Top 10 Prince Philip gaffesFACTBOX: Knights and Dames in Australia

Tony Abbott’s decision to honour the Duke of Edinburgh has sparked mockery on social media and condemnation from some fellow politicians.

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Prince Philip was announced as one of two men honoured as Australia’s next knights today, almost a year after Mr Abbott reintroduced the honours.

The news sent “Philip” trending on social media, ahead of Opposition Leader Bill Shorten’s comments that the decision was outdated.

Mr Shorten told Fairfax Radio that he originally thought the news was a hoax.

He said he didn’t understand the government’s priorities in nominating Prince Philip, when they could have “picked someone who is Australian in character and activity”.

“It’s a time warp where we’re giving knighthoods to English royalty,” Mr Shorten said.

“On Australia Day, we’re talking about Australia, Australian identity, the Government’s managed to find a British royal to give a medal to, a knighthood to.”

Liberal leader Colin Barnett said he was also surprised at the news.

“I admit to being surprised,” Mr Barnett said.

“The Australian honours are generally for Australian citizens, however I don’t think it’s a big deal.

Meanwhile Northern Territory chief minister and Country Liberal Party leader Adam Giles was more scathing.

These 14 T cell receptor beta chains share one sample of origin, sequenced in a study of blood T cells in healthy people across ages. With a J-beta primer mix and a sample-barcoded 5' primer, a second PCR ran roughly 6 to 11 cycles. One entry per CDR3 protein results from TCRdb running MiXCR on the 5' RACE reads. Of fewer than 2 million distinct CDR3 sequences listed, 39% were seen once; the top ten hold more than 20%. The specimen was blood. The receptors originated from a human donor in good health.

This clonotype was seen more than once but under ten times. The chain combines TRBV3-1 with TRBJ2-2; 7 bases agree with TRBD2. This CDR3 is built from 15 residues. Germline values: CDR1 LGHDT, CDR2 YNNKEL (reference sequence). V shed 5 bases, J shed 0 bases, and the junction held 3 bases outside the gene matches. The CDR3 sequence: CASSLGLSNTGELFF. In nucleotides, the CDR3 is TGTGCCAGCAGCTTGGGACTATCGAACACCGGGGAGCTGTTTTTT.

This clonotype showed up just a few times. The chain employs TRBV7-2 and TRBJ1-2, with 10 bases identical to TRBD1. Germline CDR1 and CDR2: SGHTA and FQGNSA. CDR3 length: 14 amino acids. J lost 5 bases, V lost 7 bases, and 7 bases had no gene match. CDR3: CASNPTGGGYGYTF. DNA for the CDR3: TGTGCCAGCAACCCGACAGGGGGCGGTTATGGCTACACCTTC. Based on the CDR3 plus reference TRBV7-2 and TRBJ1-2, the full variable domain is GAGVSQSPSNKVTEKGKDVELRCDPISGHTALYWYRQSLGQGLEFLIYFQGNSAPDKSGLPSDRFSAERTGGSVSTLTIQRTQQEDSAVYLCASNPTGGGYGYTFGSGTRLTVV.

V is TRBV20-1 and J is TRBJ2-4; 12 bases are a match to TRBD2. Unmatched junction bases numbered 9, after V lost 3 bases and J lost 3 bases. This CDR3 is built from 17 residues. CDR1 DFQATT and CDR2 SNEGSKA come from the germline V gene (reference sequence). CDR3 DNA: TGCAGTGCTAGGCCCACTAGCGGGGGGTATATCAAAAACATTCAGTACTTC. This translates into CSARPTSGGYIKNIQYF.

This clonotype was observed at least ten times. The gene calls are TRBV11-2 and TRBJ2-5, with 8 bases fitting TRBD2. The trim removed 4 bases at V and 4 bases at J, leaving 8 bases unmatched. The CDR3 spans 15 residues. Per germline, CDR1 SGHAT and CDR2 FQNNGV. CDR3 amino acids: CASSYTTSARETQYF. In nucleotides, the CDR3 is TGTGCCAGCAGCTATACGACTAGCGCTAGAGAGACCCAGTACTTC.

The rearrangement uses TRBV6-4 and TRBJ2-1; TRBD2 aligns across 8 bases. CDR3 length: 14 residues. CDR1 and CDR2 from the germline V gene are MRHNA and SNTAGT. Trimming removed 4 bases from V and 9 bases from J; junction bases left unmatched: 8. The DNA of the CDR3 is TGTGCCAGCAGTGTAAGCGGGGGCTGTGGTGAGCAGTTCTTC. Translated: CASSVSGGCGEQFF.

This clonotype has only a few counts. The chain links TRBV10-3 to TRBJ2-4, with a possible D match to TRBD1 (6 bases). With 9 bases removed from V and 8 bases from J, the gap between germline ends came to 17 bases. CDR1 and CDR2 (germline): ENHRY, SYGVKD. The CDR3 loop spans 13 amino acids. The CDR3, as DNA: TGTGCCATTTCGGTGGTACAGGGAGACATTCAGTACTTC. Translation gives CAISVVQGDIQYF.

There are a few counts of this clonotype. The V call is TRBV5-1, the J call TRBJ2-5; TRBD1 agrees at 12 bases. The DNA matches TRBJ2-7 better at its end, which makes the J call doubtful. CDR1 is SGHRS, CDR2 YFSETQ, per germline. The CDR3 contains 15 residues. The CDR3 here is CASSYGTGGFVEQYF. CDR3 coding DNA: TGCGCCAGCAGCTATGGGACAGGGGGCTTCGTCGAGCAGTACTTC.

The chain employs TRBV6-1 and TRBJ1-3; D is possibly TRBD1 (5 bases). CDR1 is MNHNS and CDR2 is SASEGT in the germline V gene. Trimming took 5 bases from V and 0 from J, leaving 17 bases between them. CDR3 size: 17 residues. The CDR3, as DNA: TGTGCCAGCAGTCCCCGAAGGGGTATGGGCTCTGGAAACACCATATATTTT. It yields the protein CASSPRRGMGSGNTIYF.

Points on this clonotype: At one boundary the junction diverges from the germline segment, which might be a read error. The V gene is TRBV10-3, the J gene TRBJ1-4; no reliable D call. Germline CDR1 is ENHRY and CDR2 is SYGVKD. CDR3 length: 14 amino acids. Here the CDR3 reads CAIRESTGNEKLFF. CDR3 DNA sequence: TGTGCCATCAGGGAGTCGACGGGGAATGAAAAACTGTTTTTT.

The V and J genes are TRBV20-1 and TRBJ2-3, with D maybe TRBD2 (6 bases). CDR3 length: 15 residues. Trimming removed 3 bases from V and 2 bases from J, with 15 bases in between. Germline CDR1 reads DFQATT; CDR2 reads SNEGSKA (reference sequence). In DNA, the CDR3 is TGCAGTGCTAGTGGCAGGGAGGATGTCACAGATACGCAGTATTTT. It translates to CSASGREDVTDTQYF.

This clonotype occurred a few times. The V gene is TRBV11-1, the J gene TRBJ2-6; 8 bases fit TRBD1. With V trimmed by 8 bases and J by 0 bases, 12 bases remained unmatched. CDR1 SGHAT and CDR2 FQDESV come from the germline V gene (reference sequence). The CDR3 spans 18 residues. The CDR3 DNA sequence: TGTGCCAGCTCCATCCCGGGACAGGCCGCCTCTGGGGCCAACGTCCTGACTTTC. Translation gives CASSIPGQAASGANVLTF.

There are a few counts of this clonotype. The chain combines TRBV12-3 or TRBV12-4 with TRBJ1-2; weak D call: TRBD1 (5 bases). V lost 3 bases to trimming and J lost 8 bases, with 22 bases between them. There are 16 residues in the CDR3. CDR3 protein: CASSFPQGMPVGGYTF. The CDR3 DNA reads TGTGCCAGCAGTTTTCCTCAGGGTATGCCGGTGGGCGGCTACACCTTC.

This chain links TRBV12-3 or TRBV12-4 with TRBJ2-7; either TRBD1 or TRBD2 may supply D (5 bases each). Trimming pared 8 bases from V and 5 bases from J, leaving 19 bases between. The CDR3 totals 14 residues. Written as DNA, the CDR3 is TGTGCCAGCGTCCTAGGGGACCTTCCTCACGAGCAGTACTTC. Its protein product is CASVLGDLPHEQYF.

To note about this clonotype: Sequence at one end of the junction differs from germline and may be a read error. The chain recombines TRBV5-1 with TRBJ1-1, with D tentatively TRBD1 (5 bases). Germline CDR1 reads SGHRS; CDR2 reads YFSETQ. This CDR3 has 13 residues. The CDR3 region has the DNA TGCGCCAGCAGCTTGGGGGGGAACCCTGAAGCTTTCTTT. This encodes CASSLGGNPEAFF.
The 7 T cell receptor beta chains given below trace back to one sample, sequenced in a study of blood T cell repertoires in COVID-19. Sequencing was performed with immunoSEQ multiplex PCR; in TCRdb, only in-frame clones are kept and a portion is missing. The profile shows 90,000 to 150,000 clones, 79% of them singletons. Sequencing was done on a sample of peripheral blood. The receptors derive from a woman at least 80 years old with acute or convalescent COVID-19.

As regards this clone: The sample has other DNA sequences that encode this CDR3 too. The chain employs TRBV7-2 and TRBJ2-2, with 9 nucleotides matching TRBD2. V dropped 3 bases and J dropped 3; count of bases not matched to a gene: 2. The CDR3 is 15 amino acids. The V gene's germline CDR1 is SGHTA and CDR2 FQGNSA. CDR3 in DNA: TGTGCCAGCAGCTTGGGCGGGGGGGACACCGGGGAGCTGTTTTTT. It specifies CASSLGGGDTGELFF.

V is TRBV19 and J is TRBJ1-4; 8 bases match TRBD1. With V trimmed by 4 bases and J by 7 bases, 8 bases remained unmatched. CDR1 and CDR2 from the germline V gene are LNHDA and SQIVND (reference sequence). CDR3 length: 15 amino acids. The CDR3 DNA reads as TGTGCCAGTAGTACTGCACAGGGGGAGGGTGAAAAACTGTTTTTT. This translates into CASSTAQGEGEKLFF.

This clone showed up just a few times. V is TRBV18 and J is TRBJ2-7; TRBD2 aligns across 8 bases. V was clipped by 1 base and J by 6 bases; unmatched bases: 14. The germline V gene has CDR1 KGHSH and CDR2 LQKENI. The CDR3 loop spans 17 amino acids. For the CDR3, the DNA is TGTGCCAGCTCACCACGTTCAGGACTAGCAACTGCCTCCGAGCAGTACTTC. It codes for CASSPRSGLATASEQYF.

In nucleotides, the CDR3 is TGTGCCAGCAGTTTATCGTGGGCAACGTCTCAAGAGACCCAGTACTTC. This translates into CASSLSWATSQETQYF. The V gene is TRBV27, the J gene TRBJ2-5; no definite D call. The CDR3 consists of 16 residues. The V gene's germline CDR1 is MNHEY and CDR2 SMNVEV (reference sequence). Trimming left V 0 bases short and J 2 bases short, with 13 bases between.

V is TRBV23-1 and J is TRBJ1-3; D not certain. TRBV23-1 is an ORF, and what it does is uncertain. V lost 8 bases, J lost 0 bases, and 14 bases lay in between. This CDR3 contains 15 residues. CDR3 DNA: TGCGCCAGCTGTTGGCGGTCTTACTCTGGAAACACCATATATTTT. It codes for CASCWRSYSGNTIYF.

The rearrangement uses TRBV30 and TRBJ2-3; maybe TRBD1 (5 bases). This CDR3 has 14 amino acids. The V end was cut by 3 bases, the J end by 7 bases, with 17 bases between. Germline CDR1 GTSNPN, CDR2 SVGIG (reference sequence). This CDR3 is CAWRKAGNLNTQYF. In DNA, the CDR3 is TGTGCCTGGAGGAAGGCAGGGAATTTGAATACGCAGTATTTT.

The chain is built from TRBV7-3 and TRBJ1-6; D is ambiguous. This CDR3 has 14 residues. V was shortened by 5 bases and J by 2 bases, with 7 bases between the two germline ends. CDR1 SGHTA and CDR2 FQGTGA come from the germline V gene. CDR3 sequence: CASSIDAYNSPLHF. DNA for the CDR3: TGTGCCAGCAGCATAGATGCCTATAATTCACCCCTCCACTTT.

“It makes us a bit of a joke. It’s Australia Day, we’re not a bunch of tossers,” he said.

The prime minister dismissed that form of public opinion, standing “absolutely” by his decision.

“Social media is kind of like electronic graffiti. In the media, you make a big mistake to pay too much attention to social media,” Mr Abbott told reporters in Canberra.

The monarchy has played an important part in Australia’s life since 1788, he said.

“Prince Philip has been a great servant of Australia, he’s been a great servant of all the countries of the Commonwealth.”

“He’s the patron of hundreds of organisations. He’s the inspiration and wellspring of the Duke of Edinburgh’s Awards.”

Mr Abbott has been facing calls from within coalition ranks to lift his game, following a chaotic end to 2014 and an uncertain start to the new year.

He told reporters his government probably needed to be more consultative and collegial, but it seems he didn’t consult his colleagues about awarding a knighthood to a British royal on Australia Day.

“He didn’t really knight a prince, did he?” queried Labor MP Terri Butler, echoing the sentiment on social media.

Queensland Liberal Ewen Jones agreed with knights and dames for governors-general but no one else, especially British royals.

However Tasmanian MP Andrew Nikolic and West Australian Liberal senator Dean Smith were supportive.

“No one can deny the warmth Australians feel towards the Queen, and by extension her partner in her life long service, Prince Philip,” Senator Smith told AAP.

Mr Abbott announced the new honour last March as a special recognition of those of pre-eminent achievement and merit.

The Hawke government had ended knighthoods in 1986.

The first were conferred on retiring governor-general Quentin Bryce, her successor and former defence force chief Peter Cosgrove, and retiring NSW governor Marie Bashir.

Prince Charles was make a Knight of the Order of Australia in 1981.